The past week has seen some alarming news stories (and bloggers trying to figure out how alarming) suggesting that the Obama administration may be backing away from commitments made on the campaign trail to end detainee abuse, promote American adherance to international human rights standards and bring greater transparency to Washington.
The Senate confirmation hearings for the new Director of the Central Intelligence, Leon Panetta, raised the most significant flag when he told Senators that he had no intention of holding CIA officers responsible for the policies they were told to carry out – effectively suggesting the historically discredited defense of “only obeying orders” would be given currency by the Obama administration.
Equally disappointing was the decision by Department of Justice lawyers to press for the dismissal of a civil case brought by five victims of the Bush administration’s rendition program against Jeppersen Dataplan Inc., the US-based flight services company that facilitated the renditions, advancing the same ‘state secrets’ argument employed by the previous administration.
The administration has also continued to block the release of 42 classified documents concerning the ill-treatment of British Guantanamo detainee Binyam Mohamed. The Bush administration threatened to drastically reduce intelligence cooperation with the United Kingdom if the documents were made public by the British High Court.
Just how concerned should we be? Andrew Sullivan of the Atlantic cautioned yesterday that the administration may simply be in a holding pattern pending a thorough review of their predecessors’ positions on a range of issues with long-term legal implications. This may well be so. However, those concerned about human rights and accountability must keep up the pressure for change.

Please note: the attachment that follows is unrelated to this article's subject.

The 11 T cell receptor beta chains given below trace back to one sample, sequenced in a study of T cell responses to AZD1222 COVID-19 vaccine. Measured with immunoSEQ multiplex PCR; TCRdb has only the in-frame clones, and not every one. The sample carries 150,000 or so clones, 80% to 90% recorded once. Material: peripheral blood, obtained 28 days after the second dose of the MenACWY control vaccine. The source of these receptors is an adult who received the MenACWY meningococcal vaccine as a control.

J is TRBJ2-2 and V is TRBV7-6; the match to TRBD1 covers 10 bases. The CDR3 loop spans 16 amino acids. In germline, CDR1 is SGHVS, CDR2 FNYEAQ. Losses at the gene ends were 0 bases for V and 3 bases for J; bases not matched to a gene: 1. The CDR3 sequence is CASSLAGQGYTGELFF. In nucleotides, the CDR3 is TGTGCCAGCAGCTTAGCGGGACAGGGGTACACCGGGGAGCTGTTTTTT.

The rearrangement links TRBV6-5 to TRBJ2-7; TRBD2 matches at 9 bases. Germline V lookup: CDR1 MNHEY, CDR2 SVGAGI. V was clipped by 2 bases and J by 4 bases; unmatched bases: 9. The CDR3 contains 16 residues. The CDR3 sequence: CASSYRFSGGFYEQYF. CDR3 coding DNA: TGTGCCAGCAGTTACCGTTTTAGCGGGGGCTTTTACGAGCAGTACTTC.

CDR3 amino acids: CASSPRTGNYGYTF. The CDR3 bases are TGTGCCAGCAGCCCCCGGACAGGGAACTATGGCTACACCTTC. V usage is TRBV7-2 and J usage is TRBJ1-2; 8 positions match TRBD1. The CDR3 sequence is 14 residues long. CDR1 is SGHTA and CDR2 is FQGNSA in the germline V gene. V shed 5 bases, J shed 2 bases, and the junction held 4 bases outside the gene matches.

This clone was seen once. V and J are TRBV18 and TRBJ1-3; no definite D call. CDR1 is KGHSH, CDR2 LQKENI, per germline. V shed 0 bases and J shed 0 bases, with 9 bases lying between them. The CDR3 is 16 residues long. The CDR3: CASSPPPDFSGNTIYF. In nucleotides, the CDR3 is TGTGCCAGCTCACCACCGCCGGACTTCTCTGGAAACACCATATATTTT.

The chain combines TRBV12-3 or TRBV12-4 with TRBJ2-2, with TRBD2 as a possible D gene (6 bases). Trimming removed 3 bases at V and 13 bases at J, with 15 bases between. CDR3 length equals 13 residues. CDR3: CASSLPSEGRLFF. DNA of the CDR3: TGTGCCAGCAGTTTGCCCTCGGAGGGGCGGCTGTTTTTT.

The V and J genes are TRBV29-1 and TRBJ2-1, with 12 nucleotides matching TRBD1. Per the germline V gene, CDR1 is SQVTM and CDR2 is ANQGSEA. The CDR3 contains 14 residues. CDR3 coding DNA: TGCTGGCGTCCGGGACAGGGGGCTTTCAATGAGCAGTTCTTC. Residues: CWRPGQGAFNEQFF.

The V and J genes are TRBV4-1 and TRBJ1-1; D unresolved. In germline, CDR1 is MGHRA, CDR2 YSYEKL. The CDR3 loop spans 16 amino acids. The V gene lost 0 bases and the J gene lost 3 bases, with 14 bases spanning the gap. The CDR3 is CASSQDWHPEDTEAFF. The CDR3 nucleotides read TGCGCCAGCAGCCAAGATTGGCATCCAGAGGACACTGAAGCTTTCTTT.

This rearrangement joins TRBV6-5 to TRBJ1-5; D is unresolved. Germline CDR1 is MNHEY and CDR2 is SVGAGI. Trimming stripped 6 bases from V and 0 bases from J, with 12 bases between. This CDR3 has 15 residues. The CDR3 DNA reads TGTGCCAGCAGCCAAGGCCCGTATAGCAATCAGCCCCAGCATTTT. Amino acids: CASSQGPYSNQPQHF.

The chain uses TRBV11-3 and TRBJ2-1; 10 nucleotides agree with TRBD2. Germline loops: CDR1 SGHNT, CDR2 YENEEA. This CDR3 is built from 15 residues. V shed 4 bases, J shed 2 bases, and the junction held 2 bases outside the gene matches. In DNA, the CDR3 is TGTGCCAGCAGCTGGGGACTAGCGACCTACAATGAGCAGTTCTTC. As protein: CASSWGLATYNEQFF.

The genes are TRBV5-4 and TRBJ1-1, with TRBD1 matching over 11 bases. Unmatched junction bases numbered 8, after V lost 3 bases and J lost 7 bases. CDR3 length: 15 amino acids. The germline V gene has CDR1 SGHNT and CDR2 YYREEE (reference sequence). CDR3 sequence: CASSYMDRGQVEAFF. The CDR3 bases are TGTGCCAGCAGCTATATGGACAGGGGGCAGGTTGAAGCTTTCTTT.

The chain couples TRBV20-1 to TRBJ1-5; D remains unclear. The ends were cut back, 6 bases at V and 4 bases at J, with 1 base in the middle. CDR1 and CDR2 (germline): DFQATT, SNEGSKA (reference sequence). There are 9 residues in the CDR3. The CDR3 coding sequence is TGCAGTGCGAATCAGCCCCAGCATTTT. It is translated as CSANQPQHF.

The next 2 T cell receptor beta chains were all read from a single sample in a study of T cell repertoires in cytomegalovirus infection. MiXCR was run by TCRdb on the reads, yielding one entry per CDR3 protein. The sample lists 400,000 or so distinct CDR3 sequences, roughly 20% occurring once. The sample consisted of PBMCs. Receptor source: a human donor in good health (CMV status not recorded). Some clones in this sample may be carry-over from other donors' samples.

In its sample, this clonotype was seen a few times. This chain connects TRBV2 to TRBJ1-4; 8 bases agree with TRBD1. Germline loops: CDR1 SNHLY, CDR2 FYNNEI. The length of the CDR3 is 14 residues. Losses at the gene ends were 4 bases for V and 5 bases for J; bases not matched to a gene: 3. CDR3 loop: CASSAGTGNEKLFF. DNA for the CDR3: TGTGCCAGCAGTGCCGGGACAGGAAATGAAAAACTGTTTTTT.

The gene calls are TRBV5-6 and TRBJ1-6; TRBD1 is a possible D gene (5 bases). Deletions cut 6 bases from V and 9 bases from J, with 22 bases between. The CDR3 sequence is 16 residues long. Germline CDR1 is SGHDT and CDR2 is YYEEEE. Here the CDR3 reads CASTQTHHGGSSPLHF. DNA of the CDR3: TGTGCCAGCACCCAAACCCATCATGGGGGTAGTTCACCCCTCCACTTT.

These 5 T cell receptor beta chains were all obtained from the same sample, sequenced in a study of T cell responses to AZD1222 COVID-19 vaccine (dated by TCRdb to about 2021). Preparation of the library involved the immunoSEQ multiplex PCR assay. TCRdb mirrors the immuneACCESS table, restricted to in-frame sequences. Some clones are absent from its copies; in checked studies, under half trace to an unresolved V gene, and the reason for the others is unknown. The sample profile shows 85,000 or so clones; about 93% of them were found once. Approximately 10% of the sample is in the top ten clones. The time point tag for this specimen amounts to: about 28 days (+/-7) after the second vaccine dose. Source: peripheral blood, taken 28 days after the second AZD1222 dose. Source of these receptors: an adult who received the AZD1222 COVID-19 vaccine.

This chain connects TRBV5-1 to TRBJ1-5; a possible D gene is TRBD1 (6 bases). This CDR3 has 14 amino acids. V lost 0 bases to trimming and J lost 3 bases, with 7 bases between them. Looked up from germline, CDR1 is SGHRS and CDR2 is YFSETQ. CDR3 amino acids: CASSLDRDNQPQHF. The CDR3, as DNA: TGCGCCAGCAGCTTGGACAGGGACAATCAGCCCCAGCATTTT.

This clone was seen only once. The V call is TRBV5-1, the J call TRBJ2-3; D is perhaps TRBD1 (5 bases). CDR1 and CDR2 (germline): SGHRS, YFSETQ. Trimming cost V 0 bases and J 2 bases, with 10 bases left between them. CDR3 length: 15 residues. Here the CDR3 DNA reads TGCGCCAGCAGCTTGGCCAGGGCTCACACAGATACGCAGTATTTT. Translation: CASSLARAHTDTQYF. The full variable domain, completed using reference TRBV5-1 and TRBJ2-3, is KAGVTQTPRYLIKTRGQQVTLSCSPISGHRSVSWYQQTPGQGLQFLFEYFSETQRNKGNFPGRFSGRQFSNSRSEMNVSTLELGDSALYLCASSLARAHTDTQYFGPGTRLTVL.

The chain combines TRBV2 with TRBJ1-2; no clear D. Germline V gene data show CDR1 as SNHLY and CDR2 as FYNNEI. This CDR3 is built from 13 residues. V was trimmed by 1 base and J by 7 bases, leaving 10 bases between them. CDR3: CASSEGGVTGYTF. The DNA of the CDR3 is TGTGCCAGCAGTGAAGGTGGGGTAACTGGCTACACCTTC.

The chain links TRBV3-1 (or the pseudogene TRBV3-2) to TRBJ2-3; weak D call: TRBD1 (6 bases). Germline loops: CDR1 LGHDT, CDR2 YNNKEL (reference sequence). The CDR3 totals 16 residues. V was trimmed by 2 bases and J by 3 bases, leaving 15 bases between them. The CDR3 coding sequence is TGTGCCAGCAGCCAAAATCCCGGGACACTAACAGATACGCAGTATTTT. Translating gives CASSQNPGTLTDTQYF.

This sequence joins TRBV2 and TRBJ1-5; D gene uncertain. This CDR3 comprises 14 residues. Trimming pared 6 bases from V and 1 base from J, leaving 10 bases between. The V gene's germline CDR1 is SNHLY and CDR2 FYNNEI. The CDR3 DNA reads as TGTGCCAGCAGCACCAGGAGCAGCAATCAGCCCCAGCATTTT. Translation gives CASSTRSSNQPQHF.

President Obama has been consistent in his assertion that he is interested in looking forward not backwards and it is unlikely that any initiative to establish an accounting process for the widespread abuses committed under the rubric of the Global War on Terror will come from inside the administration unless political pressure builds on the President to act
The fact that the Chairmen of the Judiciary Committees of both Houses of Congress, Representative Conyers (D, Michigan) and Senator Patrick Leahy (D, Vermont) have called for the establishment of a commission of inquiry to investigate the abuses of the past seven years is a powerful step towards accountability. But it is only the first step in what will likely be a long journey.
Next week Amnesty International USA activists across the country will participate in a Congressional call-in week, urging their senators and representative to support an independent investigation into the Bush administration’s war-on-terror policies. Please join them in adding your voice to our campaign to end the culture of impunity that has blackened America’s reputation around the world.